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many respects, scarcely less marvellous people. To him, in common with every other child of village or hamlet, however remote, the name of London had been familiar almost from the cradle. He knew not the time when he knew it first ; and the idea presented by it was that of some great, undefined, and unknown place, which had no equal in the world nor resemblance,-(save in that it was composed of buildings and endless streets,)—to anything he had ever seen. It was a vast spectre, without shape, and measureless, looming in the misty atmosphere of a doubtful mind, like the ideal pictures of cities and the wonderful palaces of gnomes and genii, after reading some marvellous Arabian tale. Then, with the rustic inhabitants of every remote place, anything uncommon or superior is always presumed to have come from London; and to say that it came thence, is at once to confer upon it a higher ideal value. Many a worthless trinket brought by some wandering pedlar is purchased, and afterwards miraculously preserved from juvenile spoliation amidst the wreck of all other toys, merely because it came from London. The very appearance in a village of an individual of more than usual gentility, startling the bumpkins with a “sight" on some fine summer's morning, is of itself taken as presumptive evidence that he very probably came from London. Any innovation or improvement in dress or manners, is promptly and naturally supposed to have had its origin in London. London is the place, in short, where everything is great,—where everything of the best is made, —where all the first people of the world do congregate,—where it is very needful to look sharp about you lest your very eyes get picked out without your knowing it until they are gone, where the most cunning thieves are always at your elbow,-where everything worth seeing is to be seen, and worth hearing to be heard,—where anybody may chance to succeed, though he could succeed nowhere else,-and where, finally, for some one or other or all of these causes, every man, woman, girl, and boy express a wish to go before they die.

Thus is London generally regarded by the rural people of the provinces; and thus was it in degree that Colin thought, as he paced about the quiet streets of York. What to do when he should get there he did not know ; but go somewhere he must. There was still room left for many more in London than himself. Accordingly he walked into a coach-office, and, after making some inquiries, took his place by a coach, which, though it travelled an indirect route, had the advantage of being about to start in half an hour. That interval he employed in writing another letter home, expressive of the intention he had just formed, and stating that he should write again as soon as he arrived in London.

The public vehicle being now nearly ready, Colin climbed awkwardly up and took his seat; and after all the important preparations incident to such an occasion had been duly made, an expert ostler ingeniously twitched off the horses' coverings as they were starting, and within a short time Colin was whirled away on this his first day of foreign travel.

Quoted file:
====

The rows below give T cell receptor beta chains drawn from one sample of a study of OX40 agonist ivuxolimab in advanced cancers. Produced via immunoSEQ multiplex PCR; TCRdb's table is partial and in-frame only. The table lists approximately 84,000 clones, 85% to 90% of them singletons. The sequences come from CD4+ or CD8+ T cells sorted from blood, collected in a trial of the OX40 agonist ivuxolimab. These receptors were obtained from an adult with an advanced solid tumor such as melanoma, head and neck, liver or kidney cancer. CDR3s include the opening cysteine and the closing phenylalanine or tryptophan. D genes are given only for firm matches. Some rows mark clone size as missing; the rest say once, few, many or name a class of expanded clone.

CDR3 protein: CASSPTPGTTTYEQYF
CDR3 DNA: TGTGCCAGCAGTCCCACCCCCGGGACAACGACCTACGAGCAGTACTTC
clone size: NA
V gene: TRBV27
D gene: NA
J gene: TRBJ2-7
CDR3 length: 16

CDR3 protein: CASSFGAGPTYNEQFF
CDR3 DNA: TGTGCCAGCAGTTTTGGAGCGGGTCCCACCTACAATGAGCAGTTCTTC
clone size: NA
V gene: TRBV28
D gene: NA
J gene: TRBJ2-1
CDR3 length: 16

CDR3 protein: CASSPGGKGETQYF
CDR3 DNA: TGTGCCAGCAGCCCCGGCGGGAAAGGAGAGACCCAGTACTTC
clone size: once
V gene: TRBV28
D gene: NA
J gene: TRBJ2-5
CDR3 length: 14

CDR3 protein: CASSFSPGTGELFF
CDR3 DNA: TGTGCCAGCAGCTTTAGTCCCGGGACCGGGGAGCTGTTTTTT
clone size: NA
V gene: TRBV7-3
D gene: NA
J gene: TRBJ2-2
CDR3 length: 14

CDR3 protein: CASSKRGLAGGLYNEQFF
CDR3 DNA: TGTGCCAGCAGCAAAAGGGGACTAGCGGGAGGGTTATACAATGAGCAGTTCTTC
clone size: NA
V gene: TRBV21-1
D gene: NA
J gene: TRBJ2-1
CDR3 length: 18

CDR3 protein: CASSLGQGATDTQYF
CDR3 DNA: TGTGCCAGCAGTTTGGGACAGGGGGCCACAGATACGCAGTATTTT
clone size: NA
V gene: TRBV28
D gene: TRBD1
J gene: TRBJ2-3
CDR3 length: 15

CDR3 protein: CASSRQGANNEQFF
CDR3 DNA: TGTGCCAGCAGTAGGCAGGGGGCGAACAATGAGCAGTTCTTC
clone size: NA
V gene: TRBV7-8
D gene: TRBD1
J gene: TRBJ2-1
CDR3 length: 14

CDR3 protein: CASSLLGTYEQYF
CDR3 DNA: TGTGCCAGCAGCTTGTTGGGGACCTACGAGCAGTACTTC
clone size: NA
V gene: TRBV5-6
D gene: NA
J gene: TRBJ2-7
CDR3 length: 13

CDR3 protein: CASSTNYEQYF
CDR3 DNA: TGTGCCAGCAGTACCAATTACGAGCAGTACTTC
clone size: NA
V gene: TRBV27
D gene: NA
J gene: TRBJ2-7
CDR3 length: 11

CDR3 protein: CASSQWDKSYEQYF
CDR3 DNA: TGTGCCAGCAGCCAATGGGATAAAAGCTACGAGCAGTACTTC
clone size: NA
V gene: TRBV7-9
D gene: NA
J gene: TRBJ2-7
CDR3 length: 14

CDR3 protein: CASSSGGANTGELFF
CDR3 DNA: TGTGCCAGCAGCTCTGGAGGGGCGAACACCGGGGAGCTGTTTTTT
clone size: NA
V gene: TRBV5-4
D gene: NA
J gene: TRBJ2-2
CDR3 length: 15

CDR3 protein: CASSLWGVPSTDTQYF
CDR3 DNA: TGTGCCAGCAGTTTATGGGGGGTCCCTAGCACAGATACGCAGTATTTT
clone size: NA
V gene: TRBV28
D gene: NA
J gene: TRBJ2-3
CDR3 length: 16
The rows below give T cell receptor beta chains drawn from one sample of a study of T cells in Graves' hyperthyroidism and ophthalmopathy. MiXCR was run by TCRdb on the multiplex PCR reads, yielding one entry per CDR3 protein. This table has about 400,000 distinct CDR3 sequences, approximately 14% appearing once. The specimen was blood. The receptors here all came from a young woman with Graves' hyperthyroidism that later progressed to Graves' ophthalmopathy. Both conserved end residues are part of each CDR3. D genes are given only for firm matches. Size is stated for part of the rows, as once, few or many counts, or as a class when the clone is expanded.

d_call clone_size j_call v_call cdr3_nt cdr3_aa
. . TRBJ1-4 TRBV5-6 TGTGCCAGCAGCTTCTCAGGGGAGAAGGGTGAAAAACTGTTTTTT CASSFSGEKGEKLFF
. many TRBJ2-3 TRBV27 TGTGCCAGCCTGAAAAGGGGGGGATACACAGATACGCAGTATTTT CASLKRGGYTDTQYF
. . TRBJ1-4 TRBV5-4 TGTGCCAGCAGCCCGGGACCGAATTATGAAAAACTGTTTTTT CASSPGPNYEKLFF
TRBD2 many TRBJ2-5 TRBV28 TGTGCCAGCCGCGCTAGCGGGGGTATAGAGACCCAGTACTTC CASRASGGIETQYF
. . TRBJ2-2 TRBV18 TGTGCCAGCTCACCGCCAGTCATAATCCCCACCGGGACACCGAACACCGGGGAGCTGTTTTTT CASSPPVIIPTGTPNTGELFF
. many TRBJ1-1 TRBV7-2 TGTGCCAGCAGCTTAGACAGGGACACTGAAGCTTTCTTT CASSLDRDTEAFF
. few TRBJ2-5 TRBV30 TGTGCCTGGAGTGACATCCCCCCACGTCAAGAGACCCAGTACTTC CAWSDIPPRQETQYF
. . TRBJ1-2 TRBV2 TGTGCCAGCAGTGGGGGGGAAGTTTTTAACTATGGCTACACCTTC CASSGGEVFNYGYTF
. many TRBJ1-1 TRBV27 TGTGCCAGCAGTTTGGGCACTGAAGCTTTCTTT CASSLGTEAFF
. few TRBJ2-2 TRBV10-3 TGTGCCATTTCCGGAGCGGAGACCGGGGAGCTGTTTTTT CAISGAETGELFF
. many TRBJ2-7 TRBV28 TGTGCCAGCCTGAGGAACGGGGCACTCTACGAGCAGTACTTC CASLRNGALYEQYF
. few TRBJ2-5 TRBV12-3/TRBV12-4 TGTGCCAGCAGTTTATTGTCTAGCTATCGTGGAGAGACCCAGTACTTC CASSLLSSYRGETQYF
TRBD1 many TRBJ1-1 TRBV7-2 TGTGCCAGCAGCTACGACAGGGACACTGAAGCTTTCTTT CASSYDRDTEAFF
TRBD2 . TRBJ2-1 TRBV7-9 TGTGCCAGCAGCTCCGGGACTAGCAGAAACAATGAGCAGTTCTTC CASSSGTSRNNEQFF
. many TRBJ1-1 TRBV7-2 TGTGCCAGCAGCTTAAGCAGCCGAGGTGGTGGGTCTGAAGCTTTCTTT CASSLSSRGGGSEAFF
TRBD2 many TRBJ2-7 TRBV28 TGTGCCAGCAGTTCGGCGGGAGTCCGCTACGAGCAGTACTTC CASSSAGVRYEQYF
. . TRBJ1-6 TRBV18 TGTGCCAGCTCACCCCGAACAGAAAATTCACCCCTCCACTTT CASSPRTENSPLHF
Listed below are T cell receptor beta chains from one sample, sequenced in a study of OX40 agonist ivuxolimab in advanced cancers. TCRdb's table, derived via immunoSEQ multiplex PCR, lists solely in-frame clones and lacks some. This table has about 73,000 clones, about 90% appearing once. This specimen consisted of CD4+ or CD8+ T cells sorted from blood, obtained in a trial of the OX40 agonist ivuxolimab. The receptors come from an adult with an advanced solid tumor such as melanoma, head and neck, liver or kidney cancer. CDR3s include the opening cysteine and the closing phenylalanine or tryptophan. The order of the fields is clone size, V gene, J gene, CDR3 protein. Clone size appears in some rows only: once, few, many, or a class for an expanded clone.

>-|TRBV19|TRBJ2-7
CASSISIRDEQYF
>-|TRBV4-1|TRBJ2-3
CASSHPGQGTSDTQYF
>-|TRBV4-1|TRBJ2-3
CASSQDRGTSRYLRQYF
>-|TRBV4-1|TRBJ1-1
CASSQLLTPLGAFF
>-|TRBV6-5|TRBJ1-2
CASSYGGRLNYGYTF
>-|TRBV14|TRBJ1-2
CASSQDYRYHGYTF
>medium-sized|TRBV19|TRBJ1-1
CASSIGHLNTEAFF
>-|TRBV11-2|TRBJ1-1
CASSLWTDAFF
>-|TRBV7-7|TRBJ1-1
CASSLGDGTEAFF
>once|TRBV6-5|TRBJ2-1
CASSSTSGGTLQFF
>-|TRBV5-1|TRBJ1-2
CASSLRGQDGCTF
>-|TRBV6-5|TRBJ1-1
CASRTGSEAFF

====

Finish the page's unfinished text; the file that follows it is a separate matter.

Never having been on a public stage before, our hero felt delighted. The pleasant and rapid motion, and the continual change of scenery, almost made him wonder why those people who could afford it did not ride on the top of a public coach every day of their

lives. Village, town, and then long spaces of cultivated fields alternately came on the horizon, and were left behind ; foot-passengers by the road-side appeared to him almost at a stand-still and the speed of such irritable curs as barked and ran after the horses, little greater than that of a mole. Towards evening, however, these things lost much of their attraction, and he began to grow weary. With weariness came despondency, and he almost felt as though he were lost.

The sun went down somewhere in the direction of the home he had left last night. What were his mother and Fanny doing now? What doubt were they not in, and what misery enduring through his (to them) unaccountable absence ! It was evident enough, too, that Palethorpe knew him,—and that his design had been found

What evil reports would they not spread concerning him to the dismay and shame of Fanny and his mother! Mr. Lupton, also, might hear them, and perhaps refuse to take any notice of his letters; though he himself, were he there, could explain all this to everybody's satisfaction. Tears both of sorrow and vexation swam in his eyes, and he wished it was but possible the coachman could drive him back again. Night 'came on, and at a great town (Leicester, I believe) two flaring lamps were put up, which cast upon the ground a sharp light on either side, as though they flew with a pair of fiery wings. Passers-by, tree-trunks, and mile-stones shot out of the darkness before, and into that behind, almost before they could be seen ; while occasionally might be observed other bright rayless lights, glancing through the hedges, or staring boldly down the road before them, like the eyes of a monstrous dragon. Then came the rattle of another coach, a shout of recognition between the coachmen, a tip upwards of the whip, and all was dark again. The passengers were silent, and Colin grew doubly melancholy. The coachman now and then looked round at his fares, as much as to say he very much doubted whether he was driving a hearse or not; yet all sat as quiet as corpses. He asked “the box” if he were cold? The box said " No," and then turned up his coatcollar and pretended to go to sleep.